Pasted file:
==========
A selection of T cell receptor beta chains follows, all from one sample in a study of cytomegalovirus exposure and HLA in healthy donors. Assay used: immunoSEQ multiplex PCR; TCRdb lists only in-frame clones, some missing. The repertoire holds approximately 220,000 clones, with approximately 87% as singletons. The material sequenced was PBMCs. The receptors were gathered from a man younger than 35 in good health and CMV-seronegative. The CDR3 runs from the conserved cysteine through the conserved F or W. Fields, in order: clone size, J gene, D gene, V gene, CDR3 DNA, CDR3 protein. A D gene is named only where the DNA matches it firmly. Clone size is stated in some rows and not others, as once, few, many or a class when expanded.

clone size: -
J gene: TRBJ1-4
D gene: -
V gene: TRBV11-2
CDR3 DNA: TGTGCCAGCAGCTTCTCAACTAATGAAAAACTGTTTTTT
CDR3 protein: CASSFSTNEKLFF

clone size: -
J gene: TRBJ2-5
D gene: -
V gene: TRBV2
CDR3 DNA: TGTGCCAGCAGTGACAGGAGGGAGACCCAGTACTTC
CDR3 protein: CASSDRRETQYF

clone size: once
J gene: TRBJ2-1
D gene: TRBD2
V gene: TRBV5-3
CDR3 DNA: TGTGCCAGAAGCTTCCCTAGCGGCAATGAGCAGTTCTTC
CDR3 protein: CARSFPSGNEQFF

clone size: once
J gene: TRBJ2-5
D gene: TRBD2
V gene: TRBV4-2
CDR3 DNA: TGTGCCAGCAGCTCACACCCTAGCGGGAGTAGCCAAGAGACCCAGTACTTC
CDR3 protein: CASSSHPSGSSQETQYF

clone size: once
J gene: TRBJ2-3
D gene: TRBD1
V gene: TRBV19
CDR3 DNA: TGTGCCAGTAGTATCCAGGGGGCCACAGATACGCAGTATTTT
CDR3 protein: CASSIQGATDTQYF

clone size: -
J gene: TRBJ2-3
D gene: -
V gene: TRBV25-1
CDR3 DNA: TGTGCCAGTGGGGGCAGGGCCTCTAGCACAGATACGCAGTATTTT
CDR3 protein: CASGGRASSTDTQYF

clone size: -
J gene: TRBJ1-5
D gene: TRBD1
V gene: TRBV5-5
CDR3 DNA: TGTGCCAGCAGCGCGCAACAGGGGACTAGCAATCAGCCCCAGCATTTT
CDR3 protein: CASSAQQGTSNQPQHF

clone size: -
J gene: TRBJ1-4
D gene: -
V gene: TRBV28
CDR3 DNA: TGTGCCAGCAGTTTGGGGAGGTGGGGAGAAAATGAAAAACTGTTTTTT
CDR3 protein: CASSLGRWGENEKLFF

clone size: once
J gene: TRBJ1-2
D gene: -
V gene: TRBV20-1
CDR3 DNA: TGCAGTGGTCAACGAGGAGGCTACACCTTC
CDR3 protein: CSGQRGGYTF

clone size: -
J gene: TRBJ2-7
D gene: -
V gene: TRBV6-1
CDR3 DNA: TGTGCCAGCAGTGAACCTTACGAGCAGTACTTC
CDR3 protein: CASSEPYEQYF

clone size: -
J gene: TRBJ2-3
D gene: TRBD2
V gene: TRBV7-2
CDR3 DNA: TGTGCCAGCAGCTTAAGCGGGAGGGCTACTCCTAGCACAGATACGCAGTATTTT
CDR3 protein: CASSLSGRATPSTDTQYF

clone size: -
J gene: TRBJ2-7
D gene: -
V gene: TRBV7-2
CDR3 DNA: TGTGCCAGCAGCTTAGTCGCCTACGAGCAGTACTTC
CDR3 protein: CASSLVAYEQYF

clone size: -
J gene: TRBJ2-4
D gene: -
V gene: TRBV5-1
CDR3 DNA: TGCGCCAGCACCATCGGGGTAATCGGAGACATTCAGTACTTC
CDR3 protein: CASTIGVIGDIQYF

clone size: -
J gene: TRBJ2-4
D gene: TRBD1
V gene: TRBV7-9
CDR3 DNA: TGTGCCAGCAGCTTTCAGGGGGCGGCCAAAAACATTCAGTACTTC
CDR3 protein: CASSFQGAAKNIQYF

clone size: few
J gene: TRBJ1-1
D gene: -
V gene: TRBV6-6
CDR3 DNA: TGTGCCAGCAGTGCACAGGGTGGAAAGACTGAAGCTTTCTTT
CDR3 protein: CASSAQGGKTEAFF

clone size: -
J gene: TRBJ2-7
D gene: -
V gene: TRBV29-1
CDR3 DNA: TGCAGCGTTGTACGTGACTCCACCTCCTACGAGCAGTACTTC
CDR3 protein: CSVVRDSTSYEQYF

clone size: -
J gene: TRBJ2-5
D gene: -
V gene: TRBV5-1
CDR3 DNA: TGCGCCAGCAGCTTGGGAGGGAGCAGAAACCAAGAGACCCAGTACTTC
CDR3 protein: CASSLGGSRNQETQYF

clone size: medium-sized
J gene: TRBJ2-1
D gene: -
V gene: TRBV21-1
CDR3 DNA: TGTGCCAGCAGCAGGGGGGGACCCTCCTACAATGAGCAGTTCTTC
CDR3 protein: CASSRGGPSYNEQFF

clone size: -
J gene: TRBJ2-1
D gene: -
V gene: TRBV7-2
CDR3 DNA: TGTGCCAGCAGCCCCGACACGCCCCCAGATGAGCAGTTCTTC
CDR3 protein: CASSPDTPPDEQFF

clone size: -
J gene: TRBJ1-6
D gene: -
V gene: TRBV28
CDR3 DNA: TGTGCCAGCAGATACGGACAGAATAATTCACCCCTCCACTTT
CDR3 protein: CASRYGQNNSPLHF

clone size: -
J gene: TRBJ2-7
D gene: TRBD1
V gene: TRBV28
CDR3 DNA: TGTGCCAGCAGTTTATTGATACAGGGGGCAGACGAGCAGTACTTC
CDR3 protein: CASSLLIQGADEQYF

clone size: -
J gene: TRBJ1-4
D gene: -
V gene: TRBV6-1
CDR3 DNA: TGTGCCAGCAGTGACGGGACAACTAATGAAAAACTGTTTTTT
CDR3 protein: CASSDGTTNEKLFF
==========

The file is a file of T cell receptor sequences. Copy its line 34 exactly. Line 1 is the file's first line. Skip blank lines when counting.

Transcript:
D gene: -